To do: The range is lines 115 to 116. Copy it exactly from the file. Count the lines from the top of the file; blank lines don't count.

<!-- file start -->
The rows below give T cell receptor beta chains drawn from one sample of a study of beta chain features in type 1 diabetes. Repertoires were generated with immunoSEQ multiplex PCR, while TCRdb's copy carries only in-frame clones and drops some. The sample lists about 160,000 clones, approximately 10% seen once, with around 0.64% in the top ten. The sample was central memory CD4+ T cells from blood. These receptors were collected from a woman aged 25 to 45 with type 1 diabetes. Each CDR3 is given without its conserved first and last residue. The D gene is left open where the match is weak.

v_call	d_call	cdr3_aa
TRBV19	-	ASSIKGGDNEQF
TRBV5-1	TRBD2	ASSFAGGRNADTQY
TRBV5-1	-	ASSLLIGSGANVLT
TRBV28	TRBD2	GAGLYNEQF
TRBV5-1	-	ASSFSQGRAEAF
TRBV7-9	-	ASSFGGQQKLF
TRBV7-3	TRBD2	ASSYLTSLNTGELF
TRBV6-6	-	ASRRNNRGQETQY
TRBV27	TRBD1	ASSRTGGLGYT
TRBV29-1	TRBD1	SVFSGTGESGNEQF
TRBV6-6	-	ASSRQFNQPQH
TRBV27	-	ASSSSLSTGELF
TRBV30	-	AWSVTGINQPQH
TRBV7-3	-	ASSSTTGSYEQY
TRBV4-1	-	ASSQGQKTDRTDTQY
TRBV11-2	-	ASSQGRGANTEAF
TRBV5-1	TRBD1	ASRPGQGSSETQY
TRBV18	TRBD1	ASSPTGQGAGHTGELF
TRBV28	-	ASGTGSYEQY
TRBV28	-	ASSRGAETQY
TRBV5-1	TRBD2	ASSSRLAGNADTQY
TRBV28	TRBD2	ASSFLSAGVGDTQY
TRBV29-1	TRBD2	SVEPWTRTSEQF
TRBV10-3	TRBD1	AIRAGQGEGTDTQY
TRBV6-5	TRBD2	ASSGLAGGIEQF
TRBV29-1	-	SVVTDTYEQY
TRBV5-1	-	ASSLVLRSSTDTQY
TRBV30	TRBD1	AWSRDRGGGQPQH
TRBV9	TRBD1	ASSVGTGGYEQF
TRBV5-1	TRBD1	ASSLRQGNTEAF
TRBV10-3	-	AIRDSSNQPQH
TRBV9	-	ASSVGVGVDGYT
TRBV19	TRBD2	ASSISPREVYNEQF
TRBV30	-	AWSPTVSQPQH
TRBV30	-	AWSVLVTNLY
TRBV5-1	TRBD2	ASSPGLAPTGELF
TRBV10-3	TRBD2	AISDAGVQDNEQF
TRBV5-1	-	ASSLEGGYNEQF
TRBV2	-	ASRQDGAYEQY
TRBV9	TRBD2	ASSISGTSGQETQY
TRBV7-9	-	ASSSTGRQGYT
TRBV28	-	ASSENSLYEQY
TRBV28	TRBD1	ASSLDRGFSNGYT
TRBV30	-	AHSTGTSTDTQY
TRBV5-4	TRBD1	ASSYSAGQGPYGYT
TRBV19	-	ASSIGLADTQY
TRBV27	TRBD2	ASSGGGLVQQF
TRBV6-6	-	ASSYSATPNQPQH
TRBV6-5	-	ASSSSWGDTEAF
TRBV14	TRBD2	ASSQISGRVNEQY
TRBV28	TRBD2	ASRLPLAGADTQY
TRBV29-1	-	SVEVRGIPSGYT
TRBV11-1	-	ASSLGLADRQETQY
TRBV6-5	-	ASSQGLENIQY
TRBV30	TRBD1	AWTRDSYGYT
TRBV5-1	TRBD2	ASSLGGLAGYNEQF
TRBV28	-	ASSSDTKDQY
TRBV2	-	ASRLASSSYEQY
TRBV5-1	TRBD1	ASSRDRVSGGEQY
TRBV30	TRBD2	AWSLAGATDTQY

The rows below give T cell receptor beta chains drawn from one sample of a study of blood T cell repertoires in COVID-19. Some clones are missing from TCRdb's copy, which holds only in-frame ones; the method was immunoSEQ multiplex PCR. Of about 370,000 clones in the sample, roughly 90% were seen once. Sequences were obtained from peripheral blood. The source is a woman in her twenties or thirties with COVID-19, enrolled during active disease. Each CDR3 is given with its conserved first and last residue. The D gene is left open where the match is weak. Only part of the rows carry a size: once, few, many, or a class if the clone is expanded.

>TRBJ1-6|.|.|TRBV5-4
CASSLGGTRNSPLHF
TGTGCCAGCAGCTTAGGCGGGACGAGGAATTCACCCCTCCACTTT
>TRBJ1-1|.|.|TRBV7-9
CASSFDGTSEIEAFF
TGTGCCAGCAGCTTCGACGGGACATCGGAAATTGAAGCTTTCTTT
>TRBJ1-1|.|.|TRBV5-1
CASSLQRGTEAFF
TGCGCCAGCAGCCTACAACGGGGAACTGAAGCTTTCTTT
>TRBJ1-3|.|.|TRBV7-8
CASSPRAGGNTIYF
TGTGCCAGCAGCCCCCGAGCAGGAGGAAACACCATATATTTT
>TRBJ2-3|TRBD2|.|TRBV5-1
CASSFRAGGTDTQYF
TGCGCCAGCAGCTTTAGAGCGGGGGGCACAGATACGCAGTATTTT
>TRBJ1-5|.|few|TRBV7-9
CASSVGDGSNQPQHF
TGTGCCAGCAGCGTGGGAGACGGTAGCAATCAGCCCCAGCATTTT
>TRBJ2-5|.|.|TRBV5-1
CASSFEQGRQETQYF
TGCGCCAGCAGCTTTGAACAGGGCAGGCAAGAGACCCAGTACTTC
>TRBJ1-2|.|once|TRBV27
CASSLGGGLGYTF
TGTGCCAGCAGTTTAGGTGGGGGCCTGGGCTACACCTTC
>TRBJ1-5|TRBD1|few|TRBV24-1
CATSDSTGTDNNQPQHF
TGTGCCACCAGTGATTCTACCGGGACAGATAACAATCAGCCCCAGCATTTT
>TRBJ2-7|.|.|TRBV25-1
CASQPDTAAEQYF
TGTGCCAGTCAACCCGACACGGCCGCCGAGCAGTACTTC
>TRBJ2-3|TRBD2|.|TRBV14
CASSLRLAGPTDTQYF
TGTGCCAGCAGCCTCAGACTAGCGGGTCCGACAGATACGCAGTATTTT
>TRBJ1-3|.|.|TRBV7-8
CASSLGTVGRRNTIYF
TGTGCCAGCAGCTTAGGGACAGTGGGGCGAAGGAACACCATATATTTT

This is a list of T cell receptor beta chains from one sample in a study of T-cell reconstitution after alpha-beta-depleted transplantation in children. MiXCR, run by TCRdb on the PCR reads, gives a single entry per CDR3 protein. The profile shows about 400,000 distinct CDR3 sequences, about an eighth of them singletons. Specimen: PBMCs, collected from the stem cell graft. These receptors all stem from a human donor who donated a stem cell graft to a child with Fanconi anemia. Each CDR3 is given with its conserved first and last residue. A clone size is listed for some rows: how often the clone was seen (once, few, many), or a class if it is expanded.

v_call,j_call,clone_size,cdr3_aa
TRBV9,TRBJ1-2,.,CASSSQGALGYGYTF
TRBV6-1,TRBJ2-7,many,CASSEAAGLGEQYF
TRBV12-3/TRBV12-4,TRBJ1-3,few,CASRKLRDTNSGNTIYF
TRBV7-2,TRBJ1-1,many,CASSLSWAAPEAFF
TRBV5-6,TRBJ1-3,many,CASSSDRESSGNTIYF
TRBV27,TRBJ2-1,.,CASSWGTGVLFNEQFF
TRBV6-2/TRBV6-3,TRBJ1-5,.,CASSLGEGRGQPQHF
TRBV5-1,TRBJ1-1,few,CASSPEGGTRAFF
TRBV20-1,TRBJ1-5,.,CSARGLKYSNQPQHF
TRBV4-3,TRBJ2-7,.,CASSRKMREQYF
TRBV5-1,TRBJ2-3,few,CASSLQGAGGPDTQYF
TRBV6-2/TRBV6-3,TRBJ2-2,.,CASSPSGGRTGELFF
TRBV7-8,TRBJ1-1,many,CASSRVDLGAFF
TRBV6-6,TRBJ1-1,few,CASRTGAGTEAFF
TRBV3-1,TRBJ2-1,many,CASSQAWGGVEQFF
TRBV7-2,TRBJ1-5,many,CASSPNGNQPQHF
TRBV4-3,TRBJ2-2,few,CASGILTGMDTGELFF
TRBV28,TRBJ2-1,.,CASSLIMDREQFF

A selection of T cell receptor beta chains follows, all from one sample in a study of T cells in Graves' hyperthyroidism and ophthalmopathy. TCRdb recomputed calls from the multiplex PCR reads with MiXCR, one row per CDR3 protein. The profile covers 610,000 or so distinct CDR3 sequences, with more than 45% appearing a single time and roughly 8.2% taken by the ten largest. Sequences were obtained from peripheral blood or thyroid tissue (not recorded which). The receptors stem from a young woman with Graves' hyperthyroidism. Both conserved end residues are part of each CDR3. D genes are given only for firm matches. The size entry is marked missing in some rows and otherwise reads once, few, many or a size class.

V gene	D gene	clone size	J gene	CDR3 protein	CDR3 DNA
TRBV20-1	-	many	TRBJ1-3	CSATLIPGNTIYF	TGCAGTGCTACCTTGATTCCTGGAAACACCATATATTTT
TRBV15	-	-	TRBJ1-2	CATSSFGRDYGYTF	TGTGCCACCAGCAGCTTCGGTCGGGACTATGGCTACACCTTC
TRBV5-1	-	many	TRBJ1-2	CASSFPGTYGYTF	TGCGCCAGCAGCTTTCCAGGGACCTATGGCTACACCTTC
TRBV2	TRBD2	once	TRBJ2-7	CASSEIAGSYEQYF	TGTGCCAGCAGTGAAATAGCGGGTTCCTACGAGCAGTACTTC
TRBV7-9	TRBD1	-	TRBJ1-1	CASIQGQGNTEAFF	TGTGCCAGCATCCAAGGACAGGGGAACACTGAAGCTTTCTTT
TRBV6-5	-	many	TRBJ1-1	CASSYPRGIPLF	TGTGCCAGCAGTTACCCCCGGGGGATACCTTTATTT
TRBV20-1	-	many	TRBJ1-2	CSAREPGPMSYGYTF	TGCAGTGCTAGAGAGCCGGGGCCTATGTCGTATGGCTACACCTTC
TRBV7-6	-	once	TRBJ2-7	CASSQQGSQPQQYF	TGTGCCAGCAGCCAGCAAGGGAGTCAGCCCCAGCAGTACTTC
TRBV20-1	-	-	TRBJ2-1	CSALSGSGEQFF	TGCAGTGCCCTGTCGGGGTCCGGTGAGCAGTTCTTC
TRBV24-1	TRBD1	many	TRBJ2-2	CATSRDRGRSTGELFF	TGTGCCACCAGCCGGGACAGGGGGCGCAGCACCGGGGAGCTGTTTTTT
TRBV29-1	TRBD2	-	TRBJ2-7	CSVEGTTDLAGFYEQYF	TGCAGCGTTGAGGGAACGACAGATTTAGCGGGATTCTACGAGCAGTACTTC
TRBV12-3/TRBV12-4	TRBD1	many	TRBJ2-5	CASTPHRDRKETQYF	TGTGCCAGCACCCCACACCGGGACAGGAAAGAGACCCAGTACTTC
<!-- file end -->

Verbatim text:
TRBV6-6,TRBJ1-1,few,CASRTGAGTEAFF
TRBV3-1,TRBJ2-1,many,CASSQAWGGVEQFF